This week, I have felt like a potato. I am participating with a new theater group, helping with the Jewish context and dancing of a play called A Shayna Maidel. I’m even in the prologue scene. For me though, as someone with OCD, new places, new people, new anything means anxiety. Like a lot of anxiety. New has always been hard for me. Traveling to a new place? Hard. Starting a new job? Hard. Going to a new dance studio? Hard. Add on an ounce of responsibility, and yikes, mega potato.
And people have so much faith in me. The director of this show, who I’ve worked with before, wants my help for a reason. She seems to believe in me. She seems to think I am competent, and even skilled. But in reality, I am a potato (despite my boyfriend countering that I am, at least, a competent potato). The belief others have in me almost makes it worse because then I have to meet their expectations too. It’s a high bar for someone with such low self-confidence.
Part of me wanted to run away. Heck, part of me still wants to run away. I have left rehearsal every night this week breathing quickly and about to have a panic attack. As I drive home, I let myself listen to the music and try not to cry. Why would I go back the next day? It’s counterintuitive when I know the anxiety it will bring. But the reason I have gone back is because I try my best to not let anxiety drive. And as mentioned above, other people have a lot of faith in me. And I respect them, so I should at least try to meet their confidence. Plus, I think this play is an important story to be telling. My values say go. It’s my anxiety saying no.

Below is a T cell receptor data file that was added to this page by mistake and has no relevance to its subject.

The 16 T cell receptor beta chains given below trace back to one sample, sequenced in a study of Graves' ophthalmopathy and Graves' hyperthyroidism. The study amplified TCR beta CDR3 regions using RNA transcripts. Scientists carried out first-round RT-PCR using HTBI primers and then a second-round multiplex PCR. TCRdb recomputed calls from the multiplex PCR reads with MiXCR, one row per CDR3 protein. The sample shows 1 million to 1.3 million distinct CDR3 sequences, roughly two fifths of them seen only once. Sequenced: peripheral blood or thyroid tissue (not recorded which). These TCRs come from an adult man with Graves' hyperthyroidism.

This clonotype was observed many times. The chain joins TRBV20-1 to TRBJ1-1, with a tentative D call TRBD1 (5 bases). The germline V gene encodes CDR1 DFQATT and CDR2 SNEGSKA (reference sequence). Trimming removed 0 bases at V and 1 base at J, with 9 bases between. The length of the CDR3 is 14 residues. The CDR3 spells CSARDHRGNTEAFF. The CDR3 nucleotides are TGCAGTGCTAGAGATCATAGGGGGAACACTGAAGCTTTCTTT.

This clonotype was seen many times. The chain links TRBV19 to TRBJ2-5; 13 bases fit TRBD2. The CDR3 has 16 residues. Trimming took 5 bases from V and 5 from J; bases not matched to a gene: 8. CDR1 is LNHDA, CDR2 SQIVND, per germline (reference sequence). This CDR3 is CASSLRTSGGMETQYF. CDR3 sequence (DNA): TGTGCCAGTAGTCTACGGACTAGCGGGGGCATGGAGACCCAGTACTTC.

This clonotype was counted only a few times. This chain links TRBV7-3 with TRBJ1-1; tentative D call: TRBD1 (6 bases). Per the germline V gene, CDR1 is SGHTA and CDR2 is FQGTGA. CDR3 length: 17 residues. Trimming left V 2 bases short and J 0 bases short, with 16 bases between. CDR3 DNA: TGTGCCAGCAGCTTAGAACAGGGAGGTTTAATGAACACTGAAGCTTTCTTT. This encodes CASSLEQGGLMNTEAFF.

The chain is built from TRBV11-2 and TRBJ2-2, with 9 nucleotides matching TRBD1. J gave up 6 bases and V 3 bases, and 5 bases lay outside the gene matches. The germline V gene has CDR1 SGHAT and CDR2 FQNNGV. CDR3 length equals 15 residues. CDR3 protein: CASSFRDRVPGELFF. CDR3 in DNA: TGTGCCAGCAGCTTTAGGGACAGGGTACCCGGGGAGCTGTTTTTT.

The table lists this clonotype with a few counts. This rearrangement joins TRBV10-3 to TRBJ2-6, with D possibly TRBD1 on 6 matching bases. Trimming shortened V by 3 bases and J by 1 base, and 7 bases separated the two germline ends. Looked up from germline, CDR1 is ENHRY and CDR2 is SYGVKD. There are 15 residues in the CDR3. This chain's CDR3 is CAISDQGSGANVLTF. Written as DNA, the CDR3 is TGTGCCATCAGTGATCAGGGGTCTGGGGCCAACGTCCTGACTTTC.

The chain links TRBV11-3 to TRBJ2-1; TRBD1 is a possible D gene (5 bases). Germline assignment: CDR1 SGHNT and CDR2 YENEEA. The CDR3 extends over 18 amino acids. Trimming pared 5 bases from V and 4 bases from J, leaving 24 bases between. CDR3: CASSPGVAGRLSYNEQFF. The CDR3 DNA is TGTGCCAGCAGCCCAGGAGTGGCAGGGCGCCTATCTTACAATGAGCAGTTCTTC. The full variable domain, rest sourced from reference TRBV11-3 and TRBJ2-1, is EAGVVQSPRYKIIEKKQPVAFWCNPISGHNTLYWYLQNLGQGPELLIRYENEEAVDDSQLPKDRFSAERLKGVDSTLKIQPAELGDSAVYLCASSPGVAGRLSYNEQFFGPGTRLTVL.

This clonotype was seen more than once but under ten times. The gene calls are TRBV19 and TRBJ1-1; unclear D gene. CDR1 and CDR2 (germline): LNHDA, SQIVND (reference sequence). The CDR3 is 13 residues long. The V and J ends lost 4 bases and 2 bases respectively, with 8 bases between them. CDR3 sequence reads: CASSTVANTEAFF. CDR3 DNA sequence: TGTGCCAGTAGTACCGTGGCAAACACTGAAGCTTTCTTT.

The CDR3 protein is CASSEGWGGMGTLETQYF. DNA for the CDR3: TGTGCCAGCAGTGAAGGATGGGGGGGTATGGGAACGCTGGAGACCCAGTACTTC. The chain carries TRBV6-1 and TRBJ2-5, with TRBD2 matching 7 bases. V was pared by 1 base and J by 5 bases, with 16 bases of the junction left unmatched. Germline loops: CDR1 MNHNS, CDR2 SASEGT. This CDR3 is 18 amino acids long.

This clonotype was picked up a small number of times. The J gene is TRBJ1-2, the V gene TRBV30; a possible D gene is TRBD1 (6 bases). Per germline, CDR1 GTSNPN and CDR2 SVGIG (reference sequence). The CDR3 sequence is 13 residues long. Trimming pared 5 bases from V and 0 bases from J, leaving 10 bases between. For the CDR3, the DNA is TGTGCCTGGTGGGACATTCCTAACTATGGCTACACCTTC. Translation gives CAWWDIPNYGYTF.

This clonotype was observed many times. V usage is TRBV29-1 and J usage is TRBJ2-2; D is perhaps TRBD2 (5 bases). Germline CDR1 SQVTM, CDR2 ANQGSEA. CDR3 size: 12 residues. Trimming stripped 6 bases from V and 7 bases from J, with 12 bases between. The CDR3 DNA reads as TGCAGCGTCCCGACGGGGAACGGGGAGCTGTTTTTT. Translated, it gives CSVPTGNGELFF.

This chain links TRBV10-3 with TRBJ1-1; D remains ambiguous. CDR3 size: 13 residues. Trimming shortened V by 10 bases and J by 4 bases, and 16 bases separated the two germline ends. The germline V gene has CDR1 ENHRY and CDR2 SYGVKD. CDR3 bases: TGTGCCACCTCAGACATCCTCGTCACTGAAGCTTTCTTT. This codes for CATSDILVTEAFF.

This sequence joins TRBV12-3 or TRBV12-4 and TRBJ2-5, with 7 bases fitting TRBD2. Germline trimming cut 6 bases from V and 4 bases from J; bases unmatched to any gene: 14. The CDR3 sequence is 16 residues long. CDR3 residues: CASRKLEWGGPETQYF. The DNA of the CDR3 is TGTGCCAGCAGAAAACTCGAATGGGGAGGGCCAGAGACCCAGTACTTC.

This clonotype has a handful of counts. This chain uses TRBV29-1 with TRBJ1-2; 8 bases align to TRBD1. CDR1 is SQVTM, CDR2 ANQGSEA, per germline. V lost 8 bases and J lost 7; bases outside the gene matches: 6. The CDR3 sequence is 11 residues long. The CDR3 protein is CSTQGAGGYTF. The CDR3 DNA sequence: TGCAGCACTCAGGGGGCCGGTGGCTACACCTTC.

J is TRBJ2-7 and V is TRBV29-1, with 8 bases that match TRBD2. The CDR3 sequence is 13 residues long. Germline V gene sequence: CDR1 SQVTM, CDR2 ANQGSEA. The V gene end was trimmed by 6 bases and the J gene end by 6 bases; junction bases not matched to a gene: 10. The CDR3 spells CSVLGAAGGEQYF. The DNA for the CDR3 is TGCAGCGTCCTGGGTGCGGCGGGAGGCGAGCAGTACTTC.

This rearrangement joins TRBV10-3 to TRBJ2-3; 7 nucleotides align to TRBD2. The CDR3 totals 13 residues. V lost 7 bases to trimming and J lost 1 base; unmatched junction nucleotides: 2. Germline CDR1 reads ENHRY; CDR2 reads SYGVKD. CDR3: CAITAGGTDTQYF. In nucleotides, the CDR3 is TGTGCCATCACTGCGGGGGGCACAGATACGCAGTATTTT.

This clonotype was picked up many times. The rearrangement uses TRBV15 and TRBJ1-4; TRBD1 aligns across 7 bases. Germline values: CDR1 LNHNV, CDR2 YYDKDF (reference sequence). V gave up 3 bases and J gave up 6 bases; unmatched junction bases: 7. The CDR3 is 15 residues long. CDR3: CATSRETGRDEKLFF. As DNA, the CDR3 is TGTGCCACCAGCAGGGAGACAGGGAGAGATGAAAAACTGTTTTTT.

So, I continue to go, despite the onslaught of anxiety when I enter the building or when I’m asked my opinion on something or when anyone looks at me with expectation. But today, on the fourth night, as I left, I realized I felt a little less like a potato. Just a little, but it means the de-potatofication process has begun. In psychology terms, this is called habituation. With each exposure to the new situation, I become a little more comfortable. The anxiety lessens. Time is my friend. It can take hours or weeks, or anywhere in between. It totally depends on the situation, but eventually it will come.
Knowing the anxiety will eventually come down doesn’t make that first step easier though. It is still uncomfortable to walk in head-first, knowing anxiety is waiting for me, even if it won’t last forever. But the alternative is much worse, of never being able to try anything new and perhaps never leaving my apartment. It’s tempting, but worse. So onward, this potato goes.